What we have from the Government in place of the type of planning that was set out in the early part of 1966 is straight from Conservative policy. Everyone on the Labour Benches knows that to be the case. That happens to be one of the reasons why the Conservative Party is not too keen to become the Government. After all, the Labour Government are doing their job of work better than the Conservatives would be able to do it.

One of the reasons why the Labour Government are carrying out Conservative policies better than the Tories could do is that they have captured the left wing of the Socialist movement and the Trades Union Congress. That is something that the Conservative Party could never do, in or out of government.

We have old-fashioned Tory policies from the Government Front Bench. We have exhortations to investors to do their patriotic duty. Those investors have never done their patriotic duty before and they are never likely to do it, especially under a Labour Government. We see the demolition of our social services and more cuts. We see higher unemployment, more cuts and rising unemployment. If we were on the Opposition Benches and a Conservative Government were in office, this is the sort of speech that all Labour Members would be making. They would be denouncing Tory policies when such policies were evidently before them.

My main concern about the effect of cuts in the public sector lies with jobs. I remind my right hon. and hon. Friends that the most fundamental pledge in the Labour election manifestos of 1974 was to create an irreversible shift in the balance of wealth and power in favour of working people and their families. Anyone who knows anything about the conflict between capital and labour knows that we cannot shift the balance of wealth and power in favour of working people when we make labour weaker in relation to capital by creating high unemployment. If there is to be a shift, it can take place only in a full-employment society, when for the first time in many areas of the United Kingdom labour would be able to compete with capital on a far better standing than historically it has ever done before.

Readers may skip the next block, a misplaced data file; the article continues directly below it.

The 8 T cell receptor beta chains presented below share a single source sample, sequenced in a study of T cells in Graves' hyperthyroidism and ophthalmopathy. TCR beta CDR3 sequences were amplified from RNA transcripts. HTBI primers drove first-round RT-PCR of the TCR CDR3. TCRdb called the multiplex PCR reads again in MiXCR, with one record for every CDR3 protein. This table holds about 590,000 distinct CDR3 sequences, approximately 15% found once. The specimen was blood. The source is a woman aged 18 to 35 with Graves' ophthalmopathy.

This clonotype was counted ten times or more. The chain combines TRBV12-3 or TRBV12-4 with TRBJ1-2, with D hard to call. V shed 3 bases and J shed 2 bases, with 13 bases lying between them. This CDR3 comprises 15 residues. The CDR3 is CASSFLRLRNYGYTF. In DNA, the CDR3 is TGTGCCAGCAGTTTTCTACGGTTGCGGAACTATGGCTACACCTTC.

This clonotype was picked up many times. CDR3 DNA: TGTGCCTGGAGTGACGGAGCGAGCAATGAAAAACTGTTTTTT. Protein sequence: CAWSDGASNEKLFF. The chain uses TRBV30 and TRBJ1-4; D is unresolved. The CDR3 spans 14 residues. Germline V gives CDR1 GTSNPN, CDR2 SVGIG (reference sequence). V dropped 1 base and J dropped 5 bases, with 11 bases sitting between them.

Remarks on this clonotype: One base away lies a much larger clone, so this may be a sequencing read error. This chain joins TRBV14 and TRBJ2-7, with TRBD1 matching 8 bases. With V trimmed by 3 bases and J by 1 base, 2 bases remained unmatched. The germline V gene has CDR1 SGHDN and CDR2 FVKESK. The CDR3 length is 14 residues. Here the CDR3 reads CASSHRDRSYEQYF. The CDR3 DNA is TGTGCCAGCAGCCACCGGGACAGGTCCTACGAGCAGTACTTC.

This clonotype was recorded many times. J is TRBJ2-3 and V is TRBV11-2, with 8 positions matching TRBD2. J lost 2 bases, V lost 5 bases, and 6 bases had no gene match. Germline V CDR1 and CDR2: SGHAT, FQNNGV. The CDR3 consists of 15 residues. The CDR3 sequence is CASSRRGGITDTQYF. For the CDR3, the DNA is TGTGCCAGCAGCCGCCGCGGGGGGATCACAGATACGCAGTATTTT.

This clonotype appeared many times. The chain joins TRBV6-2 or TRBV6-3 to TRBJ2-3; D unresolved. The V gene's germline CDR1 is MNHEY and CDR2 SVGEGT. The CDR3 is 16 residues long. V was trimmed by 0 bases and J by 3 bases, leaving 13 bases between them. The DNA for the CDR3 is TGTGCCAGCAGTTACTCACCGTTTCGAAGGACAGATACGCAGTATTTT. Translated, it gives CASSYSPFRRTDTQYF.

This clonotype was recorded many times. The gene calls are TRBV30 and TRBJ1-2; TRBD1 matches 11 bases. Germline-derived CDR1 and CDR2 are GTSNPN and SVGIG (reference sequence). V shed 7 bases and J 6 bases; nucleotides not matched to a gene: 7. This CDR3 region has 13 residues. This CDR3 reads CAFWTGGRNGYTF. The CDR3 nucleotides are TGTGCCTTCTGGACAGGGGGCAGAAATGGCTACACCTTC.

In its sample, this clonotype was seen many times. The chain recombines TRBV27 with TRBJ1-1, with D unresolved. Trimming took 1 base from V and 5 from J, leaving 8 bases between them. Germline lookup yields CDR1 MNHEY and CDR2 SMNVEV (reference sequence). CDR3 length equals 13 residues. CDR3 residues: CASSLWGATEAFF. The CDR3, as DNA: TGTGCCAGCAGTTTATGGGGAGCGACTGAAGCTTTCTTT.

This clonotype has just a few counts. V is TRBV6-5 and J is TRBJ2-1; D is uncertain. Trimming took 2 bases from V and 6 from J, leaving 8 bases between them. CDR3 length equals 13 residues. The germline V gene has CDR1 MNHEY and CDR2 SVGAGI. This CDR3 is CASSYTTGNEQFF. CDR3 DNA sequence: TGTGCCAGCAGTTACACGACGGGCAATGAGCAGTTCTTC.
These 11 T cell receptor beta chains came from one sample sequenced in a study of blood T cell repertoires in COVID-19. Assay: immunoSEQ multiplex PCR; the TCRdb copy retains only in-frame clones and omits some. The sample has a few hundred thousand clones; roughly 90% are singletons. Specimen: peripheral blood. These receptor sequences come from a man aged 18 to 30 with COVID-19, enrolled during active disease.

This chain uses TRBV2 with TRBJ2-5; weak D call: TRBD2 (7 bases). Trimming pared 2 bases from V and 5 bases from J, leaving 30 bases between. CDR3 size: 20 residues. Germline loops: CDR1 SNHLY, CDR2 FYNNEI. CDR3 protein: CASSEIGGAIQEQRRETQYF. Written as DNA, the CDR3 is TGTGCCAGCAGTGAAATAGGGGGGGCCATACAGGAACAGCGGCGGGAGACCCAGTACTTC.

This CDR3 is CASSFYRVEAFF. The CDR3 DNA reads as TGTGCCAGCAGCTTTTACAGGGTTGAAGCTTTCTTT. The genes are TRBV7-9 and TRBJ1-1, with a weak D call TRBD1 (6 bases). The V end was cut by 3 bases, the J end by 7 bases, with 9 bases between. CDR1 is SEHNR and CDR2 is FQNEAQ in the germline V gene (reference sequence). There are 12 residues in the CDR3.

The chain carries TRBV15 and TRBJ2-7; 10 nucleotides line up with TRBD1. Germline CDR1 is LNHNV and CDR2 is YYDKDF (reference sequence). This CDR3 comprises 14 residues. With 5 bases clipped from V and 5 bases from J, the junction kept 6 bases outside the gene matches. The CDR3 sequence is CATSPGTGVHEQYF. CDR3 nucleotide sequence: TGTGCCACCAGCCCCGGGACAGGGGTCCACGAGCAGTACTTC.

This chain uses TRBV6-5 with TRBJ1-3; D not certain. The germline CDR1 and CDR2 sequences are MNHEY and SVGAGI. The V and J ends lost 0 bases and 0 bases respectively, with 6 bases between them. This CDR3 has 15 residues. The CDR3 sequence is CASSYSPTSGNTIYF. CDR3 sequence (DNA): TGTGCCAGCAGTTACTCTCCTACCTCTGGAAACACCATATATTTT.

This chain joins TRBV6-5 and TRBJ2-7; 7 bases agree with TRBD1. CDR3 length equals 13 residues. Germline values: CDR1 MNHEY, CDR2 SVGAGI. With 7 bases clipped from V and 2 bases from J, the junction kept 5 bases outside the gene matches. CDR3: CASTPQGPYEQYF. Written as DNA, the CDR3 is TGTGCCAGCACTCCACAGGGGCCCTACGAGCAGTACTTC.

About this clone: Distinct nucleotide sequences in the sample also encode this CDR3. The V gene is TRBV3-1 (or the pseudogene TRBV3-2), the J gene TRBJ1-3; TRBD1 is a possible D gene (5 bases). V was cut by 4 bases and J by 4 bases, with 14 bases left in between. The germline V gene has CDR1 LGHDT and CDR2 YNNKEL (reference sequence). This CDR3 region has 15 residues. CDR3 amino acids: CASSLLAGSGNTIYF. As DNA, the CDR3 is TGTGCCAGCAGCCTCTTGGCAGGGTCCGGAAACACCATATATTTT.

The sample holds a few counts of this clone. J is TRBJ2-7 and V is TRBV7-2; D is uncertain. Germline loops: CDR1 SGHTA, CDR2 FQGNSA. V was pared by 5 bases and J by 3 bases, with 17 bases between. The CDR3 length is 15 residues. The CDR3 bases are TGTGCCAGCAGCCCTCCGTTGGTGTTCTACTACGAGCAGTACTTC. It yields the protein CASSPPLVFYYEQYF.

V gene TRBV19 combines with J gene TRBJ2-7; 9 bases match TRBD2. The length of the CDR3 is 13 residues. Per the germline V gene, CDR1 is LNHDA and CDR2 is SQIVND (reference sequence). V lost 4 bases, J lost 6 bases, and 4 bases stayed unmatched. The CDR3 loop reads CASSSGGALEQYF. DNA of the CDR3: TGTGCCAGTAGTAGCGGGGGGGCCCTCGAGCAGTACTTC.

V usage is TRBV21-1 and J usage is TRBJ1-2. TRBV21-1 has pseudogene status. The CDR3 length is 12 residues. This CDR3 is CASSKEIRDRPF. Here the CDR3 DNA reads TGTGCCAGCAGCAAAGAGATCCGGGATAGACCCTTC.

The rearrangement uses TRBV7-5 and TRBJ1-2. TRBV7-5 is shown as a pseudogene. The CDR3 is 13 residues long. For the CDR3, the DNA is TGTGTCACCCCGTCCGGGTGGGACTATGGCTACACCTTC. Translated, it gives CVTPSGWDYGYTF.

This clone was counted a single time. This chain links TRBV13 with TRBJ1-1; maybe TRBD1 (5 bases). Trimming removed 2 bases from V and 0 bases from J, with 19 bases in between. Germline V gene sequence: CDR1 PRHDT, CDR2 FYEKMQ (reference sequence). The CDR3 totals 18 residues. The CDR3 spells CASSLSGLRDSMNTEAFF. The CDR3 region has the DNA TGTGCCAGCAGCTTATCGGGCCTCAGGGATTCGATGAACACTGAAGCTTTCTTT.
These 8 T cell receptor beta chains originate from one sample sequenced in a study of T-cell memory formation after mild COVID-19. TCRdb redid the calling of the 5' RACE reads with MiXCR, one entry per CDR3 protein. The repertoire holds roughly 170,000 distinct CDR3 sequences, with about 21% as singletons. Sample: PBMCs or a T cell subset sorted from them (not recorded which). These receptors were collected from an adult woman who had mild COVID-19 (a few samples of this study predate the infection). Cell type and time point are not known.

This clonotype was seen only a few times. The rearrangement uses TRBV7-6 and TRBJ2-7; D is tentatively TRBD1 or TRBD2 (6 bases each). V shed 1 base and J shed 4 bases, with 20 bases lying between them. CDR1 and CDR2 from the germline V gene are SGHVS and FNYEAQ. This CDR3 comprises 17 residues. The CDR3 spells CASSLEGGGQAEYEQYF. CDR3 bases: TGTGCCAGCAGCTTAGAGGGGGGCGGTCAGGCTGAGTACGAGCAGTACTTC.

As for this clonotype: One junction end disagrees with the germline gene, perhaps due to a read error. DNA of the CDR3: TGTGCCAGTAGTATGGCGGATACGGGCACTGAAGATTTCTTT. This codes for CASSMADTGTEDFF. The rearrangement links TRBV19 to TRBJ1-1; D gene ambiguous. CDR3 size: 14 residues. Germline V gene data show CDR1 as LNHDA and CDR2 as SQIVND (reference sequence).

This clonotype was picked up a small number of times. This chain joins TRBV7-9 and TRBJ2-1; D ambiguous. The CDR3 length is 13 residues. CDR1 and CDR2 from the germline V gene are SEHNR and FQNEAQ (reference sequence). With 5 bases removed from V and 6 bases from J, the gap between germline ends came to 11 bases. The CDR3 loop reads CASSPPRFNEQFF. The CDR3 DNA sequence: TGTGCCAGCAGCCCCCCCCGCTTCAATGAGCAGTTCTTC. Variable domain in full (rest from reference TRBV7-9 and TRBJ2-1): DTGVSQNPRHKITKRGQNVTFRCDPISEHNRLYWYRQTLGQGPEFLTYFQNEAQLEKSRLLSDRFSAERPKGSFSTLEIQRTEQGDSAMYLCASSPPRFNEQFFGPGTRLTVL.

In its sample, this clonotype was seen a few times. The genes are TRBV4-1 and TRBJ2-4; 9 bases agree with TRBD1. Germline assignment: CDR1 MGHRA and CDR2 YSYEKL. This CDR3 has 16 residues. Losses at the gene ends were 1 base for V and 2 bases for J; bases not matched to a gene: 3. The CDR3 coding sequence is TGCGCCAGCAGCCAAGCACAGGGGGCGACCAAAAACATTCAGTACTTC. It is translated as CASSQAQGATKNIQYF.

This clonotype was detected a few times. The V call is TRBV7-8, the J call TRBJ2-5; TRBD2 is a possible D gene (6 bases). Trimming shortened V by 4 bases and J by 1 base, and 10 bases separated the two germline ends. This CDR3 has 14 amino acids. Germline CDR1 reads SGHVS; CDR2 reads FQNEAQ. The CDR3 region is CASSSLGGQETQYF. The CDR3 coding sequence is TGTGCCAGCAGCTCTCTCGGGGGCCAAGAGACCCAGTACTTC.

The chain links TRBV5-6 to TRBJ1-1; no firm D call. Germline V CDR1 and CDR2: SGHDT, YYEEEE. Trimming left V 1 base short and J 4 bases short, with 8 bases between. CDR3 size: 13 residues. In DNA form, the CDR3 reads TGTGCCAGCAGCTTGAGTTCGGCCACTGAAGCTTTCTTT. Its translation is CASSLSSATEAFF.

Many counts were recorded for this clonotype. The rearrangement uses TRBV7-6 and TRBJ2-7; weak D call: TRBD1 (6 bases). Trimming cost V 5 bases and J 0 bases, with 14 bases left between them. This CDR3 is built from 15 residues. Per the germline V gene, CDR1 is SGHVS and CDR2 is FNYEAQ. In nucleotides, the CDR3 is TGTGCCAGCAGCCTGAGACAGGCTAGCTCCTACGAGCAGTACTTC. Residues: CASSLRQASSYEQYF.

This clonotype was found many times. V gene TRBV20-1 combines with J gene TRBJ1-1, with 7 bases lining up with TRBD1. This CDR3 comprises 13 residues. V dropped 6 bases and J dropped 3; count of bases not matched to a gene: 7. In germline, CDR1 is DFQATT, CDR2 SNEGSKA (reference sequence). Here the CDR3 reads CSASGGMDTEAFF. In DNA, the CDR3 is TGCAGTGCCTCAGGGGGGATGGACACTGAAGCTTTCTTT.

We cannot shift the balance of wealth and power to the workers and their families with 1·4 million unemployed. The best that can be said about the Government is that they whistle louder in the dark than anyone else. The proof of the pudding is in the eating.

When my right hon. Friend the Secretary of State for Scotland was appointed he gave a major interview to the Daily Record, a Glasgow-based Scottish newspaper, although it is owned in London. The article stated that Bruce Millan, the 19th Secretary of State for Scotland, has an air of slightly languid, academic world-weariness. However, matters picked up during the interview and my right hon. Friend said: Never since the war have the economic prospects for Scotland and the United Kingdom looked so good—inflation is down, costs are being stabilised, production is going up, unemployment is set to come down. The great thing this time is that it is under control. It is not another of the old boom-and-bust cycles. When my right hon. Friend said that, Scottish unemployment was 165,000, or 7·7 per cent. It is now 179,572, which is 8·3 per cent. There are over 40,000 other people in the Scottish economy part-time employed, in terms of job creation.